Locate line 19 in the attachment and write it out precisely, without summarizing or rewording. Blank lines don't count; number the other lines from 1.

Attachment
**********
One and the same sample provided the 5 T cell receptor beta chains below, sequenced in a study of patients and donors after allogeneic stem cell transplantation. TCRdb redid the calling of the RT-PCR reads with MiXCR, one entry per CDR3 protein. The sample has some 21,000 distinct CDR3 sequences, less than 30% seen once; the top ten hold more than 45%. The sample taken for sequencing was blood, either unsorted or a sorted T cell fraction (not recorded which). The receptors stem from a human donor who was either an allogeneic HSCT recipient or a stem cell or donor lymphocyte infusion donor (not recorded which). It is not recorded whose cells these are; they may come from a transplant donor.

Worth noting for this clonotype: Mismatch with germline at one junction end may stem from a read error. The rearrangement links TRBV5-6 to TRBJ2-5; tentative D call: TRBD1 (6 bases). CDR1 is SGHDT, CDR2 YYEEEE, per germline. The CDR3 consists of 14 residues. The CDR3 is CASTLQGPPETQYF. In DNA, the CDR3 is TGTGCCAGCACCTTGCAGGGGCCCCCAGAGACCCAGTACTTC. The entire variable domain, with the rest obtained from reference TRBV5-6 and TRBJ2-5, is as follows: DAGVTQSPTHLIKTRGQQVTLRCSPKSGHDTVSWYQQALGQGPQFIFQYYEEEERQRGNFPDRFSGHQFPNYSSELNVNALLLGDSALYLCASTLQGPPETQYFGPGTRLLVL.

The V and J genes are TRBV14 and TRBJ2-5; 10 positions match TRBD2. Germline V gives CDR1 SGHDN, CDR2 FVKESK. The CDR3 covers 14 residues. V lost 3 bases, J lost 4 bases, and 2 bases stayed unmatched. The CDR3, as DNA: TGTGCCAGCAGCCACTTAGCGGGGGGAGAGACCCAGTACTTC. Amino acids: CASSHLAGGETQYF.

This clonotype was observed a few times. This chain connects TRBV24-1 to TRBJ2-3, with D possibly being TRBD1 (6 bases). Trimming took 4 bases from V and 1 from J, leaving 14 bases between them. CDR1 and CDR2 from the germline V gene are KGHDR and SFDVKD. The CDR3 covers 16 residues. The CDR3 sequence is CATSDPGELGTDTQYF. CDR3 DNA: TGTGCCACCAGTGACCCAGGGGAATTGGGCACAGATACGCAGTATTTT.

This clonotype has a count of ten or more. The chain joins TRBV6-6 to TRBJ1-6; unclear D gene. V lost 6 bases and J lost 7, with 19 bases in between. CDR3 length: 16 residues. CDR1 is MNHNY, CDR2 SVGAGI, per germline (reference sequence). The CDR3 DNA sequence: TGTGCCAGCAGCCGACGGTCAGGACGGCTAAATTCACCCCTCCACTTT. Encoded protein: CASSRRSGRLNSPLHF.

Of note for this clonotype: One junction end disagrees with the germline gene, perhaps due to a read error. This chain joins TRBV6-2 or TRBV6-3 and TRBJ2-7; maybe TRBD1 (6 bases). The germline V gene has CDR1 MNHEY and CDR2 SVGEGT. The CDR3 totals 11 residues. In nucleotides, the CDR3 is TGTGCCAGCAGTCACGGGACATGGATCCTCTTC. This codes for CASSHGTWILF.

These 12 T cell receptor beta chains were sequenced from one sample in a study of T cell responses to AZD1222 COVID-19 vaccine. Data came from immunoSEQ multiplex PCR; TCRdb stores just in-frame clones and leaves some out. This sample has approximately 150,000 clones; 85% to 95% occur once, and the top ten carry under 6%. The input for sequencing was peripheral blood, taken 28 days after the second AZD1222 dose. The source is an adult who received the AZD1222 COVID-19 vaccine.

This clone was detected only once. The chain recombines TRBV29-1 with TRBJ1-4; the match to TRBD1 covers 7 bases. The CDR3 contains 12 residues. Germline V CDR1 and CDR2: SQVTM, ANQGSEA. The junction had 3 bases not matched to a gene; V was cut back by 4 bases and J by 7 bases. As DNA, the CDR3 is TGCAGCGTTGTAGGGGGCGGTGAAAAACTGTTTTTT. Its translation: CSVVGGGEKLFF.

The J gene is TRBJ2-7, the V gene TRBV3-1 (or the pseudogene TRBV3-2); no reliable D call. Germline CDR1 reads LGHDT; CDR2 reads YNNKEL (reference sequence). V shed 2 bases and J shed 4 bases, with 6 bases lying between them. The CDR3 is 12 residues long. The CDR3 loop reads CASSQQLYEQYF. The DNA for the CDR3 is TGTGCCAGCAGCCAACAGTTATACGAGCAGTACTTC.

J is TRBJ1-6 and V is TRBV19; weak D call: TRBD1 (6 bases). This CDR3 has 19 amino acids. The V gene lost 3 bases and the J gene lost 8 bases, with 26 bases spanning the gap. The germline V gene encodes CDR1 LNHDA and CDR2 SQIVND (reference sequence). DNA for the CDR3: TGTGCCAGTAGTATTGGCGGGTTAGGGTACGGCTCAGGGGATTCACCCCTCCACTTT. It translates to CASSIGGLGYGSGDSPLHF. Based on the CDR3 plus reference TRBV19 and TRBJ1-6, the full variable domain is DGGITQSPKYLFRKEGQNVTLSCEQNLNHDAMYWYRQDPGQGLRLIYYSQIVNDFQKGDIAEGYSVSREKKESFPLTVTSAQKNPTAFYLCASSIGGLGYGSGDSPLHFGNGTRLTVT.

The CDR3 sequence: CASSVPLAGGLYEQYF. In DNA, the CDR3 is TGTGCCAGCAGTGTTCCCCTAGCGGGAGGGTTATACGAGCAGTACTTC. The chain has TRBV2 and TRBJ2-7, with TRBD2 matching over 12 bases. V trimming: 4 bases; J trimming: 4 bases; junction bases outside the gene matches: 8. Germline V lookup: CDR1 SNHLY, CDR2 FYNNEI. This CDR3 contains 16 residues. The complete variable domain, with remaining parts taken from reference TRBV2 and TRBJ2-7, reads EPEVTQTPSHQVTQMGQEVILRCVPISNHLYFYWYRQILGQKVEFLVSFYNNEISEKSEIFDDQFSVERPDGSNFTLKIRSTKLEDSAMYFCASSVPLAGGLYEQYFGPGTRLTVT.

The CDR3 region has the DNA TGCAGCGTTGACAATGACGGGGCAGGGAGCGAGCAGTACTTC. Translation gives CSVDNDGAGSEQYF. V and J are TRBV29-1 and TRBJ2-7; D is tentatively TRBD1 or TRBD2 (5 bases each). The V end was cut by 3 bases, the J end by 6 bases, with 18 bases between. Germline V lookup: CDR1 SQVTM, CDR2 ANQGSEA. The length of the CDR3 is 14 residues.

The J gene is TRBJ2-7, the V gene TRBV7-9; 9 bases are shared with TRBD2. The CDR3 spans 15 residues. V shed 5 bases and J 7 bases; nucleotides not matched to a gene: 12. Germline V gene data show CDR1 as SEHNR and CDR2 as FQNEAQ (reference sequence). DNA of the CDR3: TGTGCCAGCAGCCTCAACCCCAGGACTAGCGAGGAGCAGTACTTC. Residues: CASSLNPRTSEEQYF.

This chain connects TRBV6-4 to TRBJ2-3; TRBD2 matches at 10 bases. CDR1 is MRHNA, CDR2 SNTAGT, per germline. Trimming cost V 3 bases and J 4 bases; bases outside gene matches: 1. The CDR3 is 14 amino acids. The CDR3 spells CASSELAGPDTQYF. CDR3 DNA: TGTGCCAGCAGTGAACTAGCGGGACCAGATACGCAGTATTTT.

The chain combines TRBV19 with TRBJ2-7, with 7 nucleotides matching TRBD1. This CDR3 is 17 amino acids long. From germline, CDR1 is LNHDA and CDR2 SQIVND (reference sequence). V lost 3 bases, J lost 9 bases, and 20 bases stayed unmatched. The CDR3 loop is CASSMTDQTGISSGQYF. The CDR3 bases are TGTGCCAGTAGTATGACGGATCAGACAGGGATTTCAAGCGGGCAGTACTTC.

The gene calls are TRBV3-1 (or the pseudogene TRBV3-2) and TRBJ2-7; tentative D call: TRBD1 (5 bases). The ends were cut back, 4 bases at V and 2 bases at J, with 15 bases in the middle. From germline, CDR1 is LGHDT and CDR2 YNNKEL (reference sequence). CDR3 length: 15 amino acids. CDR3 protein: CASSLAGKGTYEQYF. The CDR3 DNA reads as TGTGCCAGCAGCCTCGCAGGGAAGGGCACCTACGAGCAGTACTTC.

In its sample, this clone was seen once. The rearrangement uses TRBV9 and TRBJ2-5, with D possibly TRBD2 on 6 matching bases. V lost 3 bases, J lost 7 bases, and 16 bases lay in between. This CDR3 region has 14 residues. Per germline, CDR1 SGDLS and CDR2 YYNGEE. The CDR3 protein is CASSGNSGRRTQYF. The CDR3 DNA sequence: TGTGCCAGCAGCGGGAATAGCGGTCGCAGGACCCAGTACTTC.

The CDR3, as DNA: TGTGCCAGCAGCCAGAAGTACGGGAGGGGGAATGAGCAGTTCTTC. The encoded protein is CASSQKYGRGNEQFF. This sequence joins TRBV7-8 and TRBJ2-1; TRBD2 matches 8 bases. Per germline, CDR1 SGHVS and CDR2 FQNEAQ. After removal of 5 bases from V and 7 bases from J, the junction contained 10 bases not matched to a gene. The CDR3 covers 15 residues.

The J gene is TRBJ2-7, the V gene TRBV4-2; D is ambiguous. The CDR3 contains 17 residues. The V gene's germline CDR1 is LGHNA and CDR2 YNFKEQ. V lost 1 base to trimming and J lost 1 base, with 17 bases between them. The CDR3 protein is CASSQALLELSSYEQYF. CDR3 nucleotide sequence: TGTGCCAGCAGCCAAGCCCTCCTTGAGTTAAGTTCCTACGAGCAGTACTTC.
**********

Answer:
The J gene is TRBJ2-7, the V gene TRBV4-2; D is ambiguous. The CDR3 contains 17 residues. The V gene's germline CDR1 is LGHNA and CDR2 YNFKEQ. V lost 1 base to trimming and J lost 1 base, with 17 bases between them. The CDR3 protein is CASSQALLELSSYEQYF. CDR3 nucleotide sequence: TGTGCCAGCAGCCAAGCCCTCCTTGAGTTAAGTTCCTACGAGCAGTACTTC.